I’ve searched the White House’s website for at least a “hat tip” in honor of today. Instead, I found on the WH site Barack Obama’s full-court press on the health care plan that would further extend the power of the federal government beyond the boundaries set in the Constitution. Appropriate, then, that he has neglected to give lip service to the Constitution because he is too busy campaigning for another unconstitutional power grab that subverts the “supreme law of the land.”
Of course, the blame for unconstitutional government programs must be checked and balanced against the two other branches of government. Congress, particularly this one, is usually all to eager to overleap its delegated powers, especially when it can buy reelection votes. The judiciary, too, has for decades believed its own propaganda and has set itself up as sole interpreters and gatekeepers to the Constitution.
It is easy to sling these accusations around, however, without remember who is ultimately responsible for the safekeeping of the United States Constitution (and those of every state, too). Hint: it is the same body that ratified it. We the People (not the States, not the Framers, and certainly not the Judges). We the People ratified the Constitution and, with the exception of a few amendments, have largely left it intact. It was so good when it was drafted that it needed only a few adjustments along the way.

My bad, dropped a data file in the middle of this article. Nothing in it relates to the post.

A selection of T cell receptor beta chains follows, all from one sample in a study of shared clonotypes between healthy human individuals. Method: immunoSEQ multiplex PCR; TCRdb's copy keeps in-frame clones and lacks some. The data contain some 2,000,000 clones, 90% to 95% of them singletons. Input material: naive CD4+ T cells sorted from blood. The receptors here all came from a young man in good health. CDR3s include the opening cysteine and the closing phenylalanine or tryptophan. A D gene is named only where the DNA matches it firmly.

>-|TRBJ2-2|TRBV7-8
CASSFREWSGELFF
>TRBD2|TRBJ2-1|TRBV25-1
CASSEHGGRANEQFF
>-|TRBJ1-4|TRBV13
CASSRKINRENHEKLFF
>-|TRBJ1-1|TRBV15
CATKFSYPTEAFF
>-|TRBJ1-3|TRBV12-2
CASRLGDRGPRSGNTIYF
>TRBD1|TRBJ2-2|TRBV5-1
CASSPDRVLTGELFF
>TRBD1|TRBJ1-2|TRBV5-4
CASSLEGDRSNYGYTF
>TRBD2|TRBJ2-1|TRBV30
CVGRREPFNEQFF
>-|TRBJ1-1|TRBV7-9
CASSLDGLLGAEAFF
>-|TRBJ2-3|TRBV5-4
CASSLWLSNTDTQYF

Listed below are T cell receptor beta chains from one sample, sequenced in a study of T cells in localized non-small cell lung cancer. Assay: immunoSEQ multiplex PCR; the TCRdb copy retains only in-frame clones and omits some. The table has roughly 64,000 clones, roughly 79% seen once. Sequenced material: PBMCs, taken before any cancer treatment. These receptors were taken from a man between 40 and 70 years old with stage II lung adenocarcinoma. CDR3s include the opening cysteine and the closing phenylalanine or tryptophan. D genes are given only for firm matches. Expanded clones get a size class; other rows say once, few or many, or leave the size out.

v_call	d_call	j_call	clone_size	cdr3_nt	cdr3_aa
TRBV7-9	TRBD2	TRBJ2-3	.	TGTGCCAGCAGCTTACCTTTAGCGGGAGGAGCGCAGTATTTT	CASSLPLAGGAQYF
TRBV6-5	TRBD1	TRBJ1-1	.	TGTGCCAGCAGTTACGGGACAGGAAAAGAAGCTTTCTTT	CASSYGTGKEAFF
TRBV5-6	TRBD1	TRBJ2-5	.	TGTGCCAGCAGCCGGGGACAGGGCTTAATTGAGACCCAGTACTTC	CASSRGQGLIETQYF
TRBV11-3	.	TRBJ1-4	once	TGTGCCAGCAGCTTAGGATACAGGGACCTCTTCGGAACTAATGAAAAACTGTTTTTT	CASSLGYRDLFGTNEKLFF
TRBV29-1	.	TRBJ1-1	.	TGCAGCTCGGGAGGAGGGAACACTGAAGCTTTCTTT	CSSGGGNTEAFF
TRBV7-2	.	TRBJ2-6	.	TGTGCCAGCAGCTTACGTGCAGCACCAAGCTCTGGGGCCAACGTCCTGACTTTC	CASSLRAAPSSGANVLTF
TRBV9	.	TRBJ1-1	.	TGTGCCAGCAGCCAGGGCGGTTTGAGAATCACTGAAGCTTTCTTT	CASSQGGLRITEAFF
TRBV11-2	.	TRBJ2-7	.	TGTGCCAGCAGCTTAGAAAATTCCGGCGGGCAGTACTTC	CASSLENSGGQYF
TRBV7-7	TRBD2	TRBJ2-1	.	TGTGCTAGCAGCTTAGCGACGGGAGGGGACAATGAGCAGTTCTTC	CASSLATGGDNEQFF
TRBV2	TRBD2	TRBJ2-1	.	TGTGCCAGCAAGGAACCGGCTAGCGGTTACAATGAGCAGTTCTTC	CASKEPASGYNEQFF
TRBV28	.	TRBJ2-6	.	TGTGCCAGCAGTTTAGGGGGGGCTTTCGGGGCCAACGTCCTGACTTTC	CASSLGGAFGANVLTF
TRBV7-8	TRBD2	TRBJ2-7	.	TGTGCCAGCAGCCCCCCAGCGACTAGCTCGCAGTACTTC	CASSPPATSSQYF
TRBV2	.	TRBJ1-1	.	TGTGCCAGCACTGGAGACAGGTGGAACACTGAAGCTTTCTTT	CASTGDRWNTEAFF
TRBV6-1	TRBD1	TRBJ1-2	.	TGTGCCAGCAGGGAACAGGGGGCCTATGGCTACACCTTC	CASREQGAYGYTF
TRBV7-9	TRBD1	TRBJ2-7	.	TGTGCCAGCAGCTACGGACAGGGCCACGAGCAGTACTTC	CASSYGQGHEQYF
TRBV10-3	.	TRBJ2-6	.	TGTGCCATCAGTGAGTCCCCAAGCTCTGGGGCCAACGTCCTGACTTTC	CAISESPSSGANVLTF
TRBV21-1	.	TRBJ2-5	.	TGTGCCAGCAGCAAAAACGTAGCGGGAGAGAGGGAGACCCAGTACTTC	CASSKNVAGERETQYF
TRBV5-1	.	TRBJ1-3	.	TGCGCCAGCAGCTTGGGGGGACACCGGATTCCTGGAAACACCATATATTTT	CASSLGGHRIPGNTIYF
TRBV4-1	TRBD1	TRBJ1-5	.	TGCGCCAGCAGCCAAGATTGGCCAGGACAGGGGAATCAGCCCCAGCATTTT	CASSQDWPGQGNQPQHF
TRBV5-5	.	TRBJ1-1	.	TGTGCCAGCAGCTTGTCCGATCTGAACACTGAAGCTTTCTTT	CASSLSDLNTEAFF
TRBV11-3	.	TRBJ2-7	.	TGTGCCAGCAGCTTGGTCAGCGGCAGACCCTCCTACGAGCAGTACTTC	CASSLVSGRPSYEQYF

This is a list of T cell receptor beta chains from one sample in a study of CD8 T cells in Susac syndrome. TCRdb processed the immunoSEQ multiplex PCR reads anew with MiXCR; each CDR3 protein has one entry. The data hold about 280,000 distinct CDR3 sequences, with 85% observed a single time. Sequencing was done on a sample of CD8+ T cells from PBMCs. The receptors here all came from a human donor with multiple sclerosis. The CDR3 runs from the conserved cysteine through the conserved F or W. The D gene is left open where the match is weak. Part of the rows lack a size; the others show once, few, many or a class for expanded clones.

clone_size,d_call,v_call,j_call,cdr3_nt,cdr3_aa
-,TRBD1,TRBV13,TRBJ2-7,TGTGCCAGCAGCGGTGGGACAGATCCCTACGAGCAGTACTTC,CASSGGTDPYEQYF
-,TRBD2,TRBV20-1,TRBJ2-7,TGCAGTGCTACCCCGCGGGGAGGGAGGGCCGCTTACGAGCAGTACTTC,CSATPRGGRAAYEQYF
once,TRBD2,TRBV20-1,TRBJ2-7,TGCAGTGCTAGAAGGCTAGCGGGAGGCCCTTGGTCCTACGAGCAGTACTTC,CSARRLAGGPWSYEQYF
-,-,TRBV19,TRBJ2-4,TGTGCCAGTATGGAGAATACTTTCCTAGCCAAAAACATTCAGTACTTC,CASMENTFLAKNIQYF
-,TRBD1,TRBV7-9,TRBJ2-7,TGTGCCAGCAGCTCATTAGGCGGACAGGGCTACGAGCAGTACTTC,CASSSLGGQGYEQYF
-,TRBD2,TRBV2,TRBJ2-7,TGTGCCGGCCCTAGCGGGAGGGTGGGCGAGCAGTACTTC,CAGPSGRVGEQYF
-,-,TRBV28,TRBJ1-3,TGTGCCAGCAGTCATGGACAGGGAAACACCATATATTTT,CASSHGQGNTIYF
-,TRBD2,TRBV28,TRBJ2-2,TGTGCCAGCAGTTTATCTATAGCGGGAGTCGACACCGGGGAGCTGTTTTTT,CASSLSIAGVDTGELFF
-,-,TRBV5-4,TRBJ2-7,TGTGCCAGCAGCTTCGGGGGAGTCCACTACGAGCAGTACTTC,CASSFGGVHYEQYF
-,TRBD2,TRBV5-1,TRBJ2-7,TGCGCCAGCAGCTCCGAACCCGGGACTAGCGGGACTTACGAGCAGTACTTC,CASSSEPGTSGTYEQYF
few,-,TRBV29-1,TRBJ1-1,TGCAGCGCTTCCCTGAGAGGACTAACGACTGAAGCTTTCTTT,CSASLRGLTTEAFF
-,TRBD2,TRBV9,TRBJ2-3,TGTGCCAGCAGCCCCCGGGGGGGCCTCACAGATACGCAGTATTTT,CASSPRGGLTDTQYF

But along that way We the People have forgotten our role in this Constitution. We are the ultimate “check and balance” on our leaders when they have violated our Constitution and yet we have largely left it up to them to determine when they have violated it. The fox is free in the henhouse and we are occasionally shouting through the chicken wire, reminding it to not eat too many chickens too fast.
It is not time for the federal government to take ownership of America’s automobile manufacturers, financial institutions, and health care system. It is time, rather, for We the People to take ownership of our Constitution again. We cannot expect our elected and appointed leaders to take it seriously when we do not do so ourselves.
How do we take our Constitution seriously? First, we need to read and understand it. (Click on the image to the left, for starters.) Three years after the first “Constitution Day,” James Wilson, signer of the Declaration and the Constitution, U.S. Supreme Court Justice, and Law Professor, spoke of the virtues of American character, including the “love of liberty, and the love of law.” Wilson went on:
“But law and liberty cannot rationally become the objects of our love, unless they first become the objects of our knowledge.”
Wilson explained that we must know the Constitution before we can expect to love it. So our first job as American citizens is to know our Constitution; the love of the Constitution usually follows.
Second, and just as important, is our duty to pass along what we have learned. The American principles of liberty, law, and religious freedom are largely taught not caught. We must pass along the knowledge of the Constitution and why it was written the way it was to our children and also to our representatives in government. If succeeding generations of pupils and politicians alike inherit only a vague and fuzzy idea of what the Constitution is or says, then we have failed “to secure the Blessings of Liberty to ourselves and our Posterity,” as the Preamble to the Constitution states.